Reflections on Nova Scotia, England and India


1. Cloudy Reflections, Feltzen South

Reflections on Nova Scotia, England and India
A Virtual Exhibition by Mary Brownless (1926-2020)

All 48 paintings from her exhibition in the Lunenburg Art Gallery, Lunenburg, Nova Scotia, July 26 - August 28, 2005
The paintings by Mary Brownless of Lunenburg, Nova Scotia are reminiscences of the three areas of the world where she lived: India, England and Nova Scotia, Canada.

India was the greatest challenge - she was born in Bangalore (Bengalaru) and her teenage years were spent in the colourful south. In hot Madras (Chennai) there were beautiful beaches and she remembered especially the minarets silhouetted against the orange-red skies at sunset. A little cog-railway (Nilgiri Mountain Railway) took her and her brothers up the 6000 feet to their boarding school in Lovedale (now called the The Lawrence School) in the Nilgiri Hills or Blue Mountains. The trees changed colour throughout the year and were a mosaic of green, red and yellow. Old sepia photos and memory were used for these paintings.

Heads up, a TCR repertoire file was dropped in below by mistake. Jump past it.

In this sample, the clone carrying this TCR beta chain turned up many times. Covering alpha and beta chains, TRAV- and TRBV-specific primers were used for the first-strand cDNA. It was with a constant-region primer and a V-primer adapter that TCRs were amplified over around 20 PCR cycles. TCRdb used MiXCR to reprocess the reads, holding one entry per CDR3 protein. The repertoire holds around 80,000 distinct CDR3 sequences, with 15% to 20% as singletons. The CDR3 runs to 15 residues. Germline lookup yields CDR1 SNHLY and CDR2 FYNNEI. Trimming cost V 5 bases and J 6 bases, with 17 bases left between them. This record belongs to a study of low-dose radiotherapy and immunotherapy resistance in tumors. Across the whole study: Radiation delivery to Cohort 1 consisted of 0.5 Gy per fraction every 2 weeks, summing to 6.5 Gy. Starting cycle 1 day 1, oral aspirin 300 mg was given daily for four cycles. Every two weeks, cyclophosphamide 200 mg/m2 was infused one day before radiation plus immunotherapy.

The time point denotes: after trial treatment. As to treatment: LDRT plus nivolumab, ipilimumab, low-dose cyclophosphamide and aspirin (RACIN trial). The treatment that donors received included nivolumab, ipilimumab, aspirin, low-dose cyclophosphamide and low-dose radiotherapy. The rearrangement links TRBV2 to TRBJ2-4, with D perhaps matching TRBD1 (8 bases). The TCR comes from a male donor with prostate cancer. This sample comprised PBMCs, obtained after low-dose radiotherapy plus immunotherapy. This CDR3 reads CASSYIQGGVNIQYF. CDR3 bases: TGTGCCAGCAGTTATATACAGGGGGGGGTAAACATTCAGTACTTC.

Returning to England after the war, she painted water-colours in Devon, especially in Topsham. Here Dutch-syle houses abound; wooden ship builders from Holland lived here and the famous painting "The Fighting Temeraire" was painted by Turner on the estuary of the River Exe. She then spent some time in Norfolk, followed by Oxfordshire and Herefordshire. In 2004 she spent 2 months visiting old haunts in the south while getting ideas for these pictures. Memories of England bring to mind yellow thatch, green fields, daffodils in March, purple heather on the cliffs, tiny harbours, lovely churches, quaint villages, great cathedrals and castles. It was hard to decide on subjects.

After emigrating to Nova Scotia in 1970, she painted all over the province, which has its own beauty. Her work was done in a traditional English style, using a limited palette of only 4 to 5 colours for each scene, thus setting the tone and atmosphere and providing variety. Various rag papers gave different effects.

The Paintings of Mary Brownless:

Page 1. Pictures of Nova Scotia 1
Page 2. Pictures of Nova Scotia 2
Page 3. Pictures of Nova Scotia 3

Page 4. Pictures of England 1
Page 5. Pictures of England 2

Page 6. Pictures of India